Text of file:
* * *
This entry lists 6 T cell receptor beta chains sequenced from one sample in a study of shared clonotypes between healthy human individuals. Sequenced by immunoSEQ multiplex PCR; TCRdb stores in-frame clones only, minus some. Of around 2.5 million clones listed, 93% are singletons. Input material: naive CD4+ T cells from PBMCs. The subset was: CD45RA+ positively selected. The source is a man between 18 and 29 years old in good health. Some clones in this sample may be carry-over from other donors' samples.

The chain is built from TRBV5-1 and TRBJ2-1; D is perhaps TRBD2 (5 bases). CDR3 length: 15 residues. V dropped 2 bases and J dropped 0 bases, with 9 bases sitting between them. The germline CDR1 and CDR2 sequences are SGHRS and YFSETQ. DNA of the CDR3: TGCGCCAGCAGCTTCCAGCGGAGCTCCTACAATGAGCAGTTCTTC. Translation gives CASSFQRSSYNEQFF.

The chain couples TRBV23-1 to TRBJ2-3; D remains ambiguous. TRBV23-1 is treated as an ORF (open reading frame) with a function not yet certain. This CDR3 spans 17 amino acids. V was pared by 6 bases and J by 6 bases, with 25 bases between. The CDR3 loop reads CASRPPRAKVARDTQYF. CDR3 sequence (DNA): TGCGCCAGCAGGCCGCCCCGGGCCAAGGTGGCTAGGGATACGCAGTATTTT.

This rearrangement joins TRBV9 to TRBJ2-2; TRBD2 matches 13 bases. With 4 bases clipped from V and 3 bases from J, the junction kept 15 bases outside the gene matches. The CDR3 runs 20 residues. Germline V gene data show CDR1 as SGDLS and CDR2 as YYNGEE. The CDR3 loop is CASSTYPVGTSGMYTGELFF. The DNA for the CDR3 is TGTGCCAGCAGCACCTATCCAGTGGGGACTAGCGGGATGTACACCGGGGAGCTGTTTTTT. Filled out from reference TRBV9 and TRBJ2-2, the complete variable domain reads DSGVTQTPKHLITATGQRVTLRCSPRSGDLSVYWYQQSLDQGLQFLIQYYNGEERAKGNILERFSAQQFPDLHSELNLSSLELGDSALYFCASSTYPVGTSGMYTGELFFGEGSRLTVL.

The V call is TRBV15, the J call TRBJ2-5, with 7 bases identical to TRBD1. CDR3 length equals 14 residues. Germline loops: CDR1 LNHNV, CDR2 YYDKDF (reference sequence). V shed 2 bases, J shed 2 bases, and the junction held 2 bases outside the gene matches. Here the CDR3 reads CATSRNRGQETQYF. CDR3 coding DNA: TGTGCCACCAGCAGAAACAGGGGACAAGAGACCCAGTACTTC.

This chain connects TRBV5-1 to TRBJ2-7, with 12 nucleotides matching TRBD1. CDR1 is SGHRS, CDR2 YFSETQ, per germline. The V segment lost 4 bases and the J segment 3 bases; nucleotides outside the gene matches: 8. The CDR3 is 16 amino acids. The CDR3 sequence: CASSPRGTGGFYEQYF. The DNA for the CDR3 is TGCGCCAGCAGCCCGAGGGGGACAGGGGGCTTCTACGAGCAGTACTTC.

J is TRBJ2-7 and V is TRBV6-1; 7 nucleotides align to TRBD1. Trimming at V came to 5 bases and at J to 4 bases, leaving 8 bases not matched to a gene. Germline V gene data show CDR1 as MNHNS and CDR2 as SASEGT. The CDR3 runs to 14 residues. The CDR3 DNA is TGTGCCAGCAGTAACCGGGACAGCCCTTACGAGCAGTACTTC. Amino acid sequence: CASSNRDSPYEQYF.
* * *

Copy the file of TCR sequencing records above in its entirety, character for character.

This entry lists 6 T cell receptor beta chains sequenced from one sample in a study of shared clonotypes between healthy human individuals. Sequenced by immunoSEQ multiplex PCR; TCRdb stores in-frame clones only, minus some. Of around 2.5 million clones listed, 93% are singletons. Input material: naive CD4+ T cells from PBMCs. The subset was: CD45RA+ positively selected. The source is a man between 18 and 29 years old in good health. Some clones in this sample may be carry-over from other donors' samples.

The chain is built from TRBV5-1 and TRBJ2-1; D is perhaps TRBD2 (5 bases). CDR3 length: 15 residues. V dropped 2 bases and J dropped 0 bases, with 9 bases sitting between them. The germline CDR1 and CDR2 sequences are SGHRS and YFSETQ. DNA of the CDR3: TGCGCCAGCAGCTTCCAGCGGAGCTCCTACAATGAGCAGTTCTTC. Translation gives CASSFQRSSYNEQFF.

The chain couples TRBV23-1 to TRBJ2-3; D remains ambiguous. TRBV23-1 is treated as an ORF (open reading frame) with a function not yet certain. This CDR3 spans 17 amino acids. V was pared by 6 bases and J by 6 bases, with 25 bases between. The CDR3 loop reads CASRPPRAKVARDTQYF. CDR3 sequence (DNA): TGCGCCAGCAGGCCGCCCCGGGCCAAGGTGGCTAGGGATACGCAGTATTTT.

This rearrangement joins TRBV9 to TRBJ2-2; TRBD2 matches 13 bases. With 4 bases clipped from V and 3 bases from J, the junction kept 15 bases outside the gene matches. The CDR3 runs 20 residues. Germline V gene data show CDR1 as SGDLS and CDR2 as YYNGEE. The CDR3 loop is CASSTYPVGTSGMYTGELFF. The DNA for the CDR3 is TGTGCCAGCAGCACCTATCCAGTGGGGACTAGCGGGATGTACACCGGGGAGCTGTTTTTT. Filled out from reference TRBV9 and TRBJ2-2, the complete variable domain reads DSGVTQTPKHLITATGQRVTLRCSPRSGDLSVYWYQQSLDQGLQFLIQYYNGEERAKGNILERFSAQQFPDLHSELNLSSLELGDSALYFCASSTYPVGTSGMYTGELFFGEGSRLTVL.

The V call is TRBV15, the J call TRBJ2-5, with 7 bases identical to TRBD1. CDR3 length equals 14 residues. Germline loops: CDR1 LNHNV, CDR2 YYDKDF (reference sequence). V shed 2 bases, J shed 2 bases, and the junction held 2 bases outside the gene matches. Here the CDR3 reads CATSRNRGQETQYF. CDR3 coding DNA: TGTGCCACCAGCAGAAACAGGGGACAAGAGACCCAGTACTTC.

This chain connects TRBV5-1 to TRBJ2-7, with 12 nucleotides matching TRBD1. CDR1 is SGHRS, CDR2 YFSETQ, per germline. The V segment lost 4 bases and the J segment 3 bases; nucleotides outside the gene matches: 8. The CDR3 is 16 amino acids. The CDR3 sequence: CASSPRGTGGFYEQYF. The DNA for the CDR3 is TGCGCCAGCAGCCCGAGGGGGACAGGGGGCTTCTACGAGCAGTACTTC.

J is TRBJ2-7 and V is TRBV6-1; 7 nucleotides align to TRBD1. Trimming at V came to 5 bases and at J to 4 bases, leaving 8 bases not matched to a gene. Germline V gene data show CDR1 as MNHNS and CDR2 as SASEGT. The CDR3 runs to 14 residues. The CDR3 DNA is TGTGCCAGCAGTAACCGGGACAGCCCTTACGAGCAGTACTTC. Amino acid sequence: CASSNRDSPYEQYF.